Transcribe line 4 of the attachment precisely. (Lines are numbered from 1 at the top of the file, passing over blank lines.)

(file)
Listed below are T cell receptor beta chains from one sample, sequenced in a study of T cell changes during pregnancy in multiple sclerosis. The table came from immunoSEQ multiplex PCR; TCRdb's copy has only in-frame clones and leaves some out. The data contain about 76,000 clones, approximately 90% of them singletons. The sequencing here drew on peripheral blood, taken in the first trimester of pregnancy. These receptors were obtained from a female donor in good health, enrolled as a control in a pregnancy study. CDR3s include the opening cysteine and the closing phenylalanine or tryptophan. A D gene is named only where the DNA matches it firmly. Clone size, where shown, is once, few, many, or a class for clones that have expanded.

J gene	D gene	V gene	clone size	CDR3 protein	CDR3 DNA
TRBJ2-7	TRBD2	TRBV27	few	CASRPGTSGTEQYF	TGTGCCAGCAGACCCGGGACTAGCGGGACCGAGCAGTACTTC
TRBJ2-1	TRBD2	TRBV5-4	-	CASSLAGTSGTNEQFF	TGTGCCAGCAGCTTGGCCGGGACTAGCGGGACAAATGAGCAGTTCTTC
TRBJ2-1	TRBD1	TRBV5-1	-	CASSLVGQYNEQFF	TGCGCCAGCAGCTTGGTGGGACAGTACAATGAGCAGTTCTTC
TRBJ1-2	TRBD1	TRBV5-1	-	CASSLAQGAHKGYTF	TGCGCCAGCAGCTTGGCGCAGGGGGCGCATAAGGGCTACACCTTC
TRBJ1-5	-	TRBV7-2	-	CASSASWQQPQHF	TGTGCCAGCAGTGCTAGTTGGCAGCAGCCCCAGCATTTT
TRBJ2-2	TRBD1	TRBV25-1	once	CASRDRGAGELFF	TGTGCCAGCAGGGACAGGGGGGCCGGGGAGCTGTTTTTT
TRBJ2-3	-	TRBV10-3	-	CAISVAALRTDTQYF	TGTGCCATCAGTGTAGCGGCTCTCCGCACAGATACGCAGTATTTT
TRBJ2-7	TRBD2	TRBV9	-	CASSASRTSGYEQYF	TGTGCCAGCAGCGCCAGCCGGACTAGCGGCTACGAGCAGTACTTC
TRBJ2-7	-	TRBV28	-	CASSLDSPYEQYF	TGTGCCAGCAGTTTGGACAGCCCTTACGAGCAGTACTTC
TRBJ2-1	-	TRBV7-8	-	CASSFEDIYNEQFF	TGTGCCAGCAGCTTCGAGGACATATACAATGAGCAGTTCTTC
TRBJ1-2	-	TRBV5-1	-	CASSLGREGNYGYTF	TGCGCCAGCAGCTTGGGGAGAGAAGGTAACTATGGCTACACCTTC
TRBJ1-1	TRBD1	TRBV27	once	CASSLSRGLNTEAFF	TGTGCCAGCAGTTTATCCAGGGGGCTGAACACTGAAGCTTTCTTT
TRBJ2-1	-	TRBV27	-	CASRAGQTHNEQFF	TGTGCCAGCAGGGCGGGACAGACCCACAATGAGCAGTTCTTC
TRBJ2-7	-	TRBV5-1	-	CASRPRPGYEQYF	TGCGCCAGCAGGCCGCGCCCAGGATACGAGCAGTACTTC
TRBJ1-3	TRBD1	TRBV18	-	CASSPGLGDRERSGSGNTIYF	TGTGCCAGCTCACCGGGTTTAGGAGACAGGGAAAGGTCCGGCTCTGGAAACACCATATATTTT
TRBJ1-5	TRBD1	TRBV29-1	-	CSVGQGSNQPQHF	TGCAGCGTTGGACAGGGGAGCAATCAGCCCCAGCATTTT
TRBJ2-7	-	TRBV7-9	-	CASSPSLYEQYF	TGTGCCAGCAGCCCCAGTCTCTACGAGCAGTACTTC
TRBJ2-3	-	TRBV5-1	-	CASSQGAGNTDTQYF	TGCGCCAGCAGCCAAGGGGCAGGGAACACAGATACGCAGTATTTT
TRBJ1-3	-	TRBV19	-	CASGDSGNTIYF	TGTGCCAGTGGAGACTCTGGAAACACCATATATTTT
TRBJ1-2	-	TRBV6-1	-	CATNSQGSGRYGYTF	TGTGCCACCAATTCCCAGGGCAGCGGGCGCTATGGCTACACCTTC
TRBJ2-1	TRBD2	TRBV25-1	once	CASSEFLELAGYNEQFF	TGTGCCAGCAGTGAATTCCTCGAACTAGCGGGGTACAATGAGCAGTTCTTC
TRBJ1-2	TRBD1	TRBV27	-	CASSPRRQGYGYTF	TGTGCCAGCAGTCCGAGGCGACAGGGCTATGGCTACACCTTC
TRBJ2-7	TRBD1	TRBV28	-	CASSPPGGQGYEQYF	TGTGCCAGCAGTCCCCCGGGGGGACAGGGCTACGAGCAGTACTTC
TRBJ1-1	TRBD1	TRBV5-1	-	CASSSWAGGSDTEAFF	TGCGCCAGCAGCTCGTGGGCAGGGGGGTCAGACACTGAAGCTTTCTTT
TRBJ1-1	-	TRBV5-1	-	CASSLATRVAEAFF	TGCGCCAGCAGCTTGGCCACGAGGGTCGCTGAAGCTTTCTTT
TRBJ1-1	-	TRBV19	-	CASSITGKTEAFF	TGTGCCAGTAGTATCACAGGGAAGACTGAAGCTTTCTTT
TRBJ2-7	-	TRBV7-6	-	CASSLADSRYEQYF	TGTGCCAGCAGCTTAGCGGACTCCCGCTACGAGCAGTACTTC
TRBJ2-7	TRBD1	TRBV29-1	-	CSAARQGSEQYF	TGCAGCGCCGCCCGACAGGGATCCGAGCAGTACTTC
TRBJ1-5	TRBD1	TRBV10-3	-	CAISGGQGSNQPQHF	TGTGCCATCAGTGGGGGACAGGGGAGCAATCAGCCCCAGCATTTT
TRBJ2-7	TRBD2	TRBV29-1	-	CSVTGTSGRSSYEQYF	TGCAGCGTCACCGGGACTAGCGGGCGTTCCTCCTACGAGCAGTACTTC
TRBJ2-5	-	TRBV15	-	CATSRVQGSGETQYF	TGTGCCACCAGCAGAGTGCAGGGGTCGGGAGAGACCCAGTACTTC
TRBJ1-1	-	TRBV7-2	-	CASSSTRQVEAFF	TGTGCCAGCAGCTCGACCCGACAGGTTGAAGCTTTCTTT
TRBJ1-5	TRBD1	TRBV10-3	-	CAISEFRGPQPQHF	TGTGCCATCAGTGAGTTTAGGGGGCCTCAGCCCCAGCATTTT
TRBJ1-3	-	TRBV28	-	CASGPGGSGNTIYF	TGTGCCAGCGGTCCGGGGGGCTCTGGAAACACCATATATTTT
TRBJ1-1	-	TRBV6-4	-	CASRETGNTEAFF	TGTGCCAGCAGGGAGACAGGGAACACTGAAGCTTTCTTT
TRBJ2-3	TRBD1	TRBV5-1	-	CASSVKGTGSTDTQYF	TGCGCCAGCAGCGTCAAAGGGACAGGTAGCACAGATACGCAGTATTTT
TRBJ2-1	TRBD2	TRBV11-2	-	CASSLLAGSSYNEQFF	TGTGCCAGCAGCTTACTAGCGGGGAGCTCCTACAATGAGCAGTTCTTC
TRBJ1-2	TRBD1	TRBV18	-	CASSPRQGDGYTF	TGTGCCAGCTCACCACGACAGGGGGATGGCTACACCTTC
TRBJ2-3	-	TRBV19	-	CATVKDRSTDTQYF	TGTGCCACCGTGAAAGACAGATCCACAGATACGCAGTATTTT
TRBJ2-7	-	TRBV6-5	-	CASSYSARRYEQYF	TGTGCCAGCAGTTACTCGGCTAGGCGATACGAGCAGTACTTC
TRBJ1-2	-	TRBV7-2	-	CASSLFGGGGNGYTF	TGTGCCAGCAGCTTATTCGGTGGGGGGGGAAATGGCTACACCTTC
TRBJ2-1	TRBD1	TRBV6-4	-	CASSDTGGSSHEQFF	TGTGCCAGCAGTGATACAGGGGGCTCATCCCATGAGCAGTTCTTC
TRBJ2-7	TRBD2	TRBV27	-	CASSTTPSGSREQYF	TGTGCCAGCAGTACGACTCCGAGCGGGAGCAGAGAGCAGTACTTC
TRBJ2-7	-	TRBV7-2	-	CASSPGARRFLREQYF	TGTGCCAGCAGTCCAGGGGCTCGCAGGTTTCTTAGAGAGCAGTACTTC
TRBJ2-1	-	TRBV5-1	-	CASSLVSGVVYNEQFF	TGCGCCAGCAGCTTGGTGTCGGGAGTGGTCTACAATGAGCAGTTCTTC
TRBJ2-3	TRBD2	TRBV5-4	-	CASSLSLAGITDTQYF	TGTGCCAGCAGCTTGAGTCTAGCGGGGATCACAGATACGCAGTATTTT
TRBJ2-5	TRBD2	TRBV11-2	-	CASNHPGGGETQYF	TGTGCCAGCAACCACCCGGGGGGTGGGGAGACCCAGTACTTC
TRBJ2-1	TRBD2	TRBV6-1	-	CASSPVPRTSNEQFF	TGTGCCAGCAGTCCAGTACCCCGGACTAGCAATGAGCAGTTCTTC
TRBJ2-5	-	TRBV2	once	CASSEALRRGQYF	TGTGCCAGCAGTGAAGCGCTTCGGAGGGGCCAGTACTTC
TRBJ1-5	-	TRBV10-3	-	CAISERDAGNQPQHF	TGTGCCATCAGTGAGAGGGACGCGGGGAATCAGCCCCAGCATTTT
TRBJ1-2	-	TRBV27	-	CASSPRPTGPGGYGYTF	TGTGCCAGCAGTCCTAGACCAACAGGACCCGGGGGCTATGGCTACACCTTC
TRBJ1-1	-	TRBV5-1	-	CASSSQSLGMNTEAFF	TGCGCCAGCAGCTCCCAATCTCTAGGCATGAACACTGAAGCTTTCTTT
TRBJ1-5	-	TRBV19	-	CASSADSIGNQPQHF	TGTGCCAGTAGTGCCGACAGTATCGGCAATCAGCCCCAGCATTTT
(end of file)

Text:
TRBJ2-1	TRBD2	TRBV5-4	-	CASSLAGTSGTNEQFF	TGTGCCAGCAGCTTGGCCGGGACTAGCGGGACAAATGAGCAGTTCTTC